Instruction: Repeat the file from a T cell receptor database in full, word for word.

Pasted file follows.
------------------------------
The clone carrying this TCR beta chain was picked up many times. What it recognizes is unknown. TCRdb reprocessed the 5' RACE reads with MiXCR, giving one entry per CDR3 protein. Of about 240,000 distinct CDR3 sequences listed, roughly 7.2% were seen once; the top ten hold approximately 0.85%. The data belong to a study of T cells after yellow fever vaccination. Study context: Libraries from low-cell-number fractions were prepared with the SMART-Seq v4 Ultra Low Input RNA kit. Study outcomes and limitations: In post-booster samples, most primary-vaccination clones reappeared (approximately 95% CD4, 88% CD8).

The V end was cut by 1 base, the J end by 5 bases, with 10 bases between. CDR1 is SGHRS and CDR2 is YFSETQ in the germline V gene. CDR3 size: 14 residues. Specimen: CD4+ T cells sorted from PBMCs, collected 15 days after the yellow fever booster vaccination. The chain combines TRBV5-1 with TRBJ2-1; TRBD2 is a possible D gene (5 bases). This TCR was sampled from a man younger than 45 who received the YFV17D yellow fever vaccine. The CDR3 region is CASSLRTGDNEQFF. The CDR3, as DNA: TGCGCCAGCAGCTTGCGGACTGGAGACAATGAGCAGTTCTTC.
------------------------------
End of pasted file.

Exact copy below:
The clone carrying this TCR beta chain was picked up many times. What it recognizes is unknown. TCRdb reprocessed the 5' RACE reads with MiXCR, giving one entry per CDR3 protein. Of about 240,000 distinct CDR3 sequences listed, roughly 7.2% were seen once; the top ten hold approximately 0.85%. The data belong to a study of T cells after yellow fever vaccination. Study context: Libraries from low-cell-number fractions were prepared with the SMART-Seq v4 Ultra Low Input RNA kit. Study outcomes and limitations: In post-booster samples, most primary-vaccination clones reappeared (approximately 95% CD4, 88% CD8).

The V end was cut by 1 base, the J end by 5 bases, with 10 bases between. CDR1 is SGHRS and CDR2 is YFSETQ in the germline V gene. CDR3 size: 14 residues. Specimen: CD4+ T cells sorted from PBMCs, collected 15 days after the yellow fever booster vaccination. The chain combines TRBV5-1 with TRBJ2-1; TRBD2 is a possible D gene (5 bases). This TCR was sampled from a man younger than 45 who received the YFV17D yellow fever vaccine. The CDR3 region is CASSLRTGDNEQFF. The CDR3, as DNA: TGCGCCAGCAGCTTGCGGACTGGAGACAATGAGCAGTTCTTC.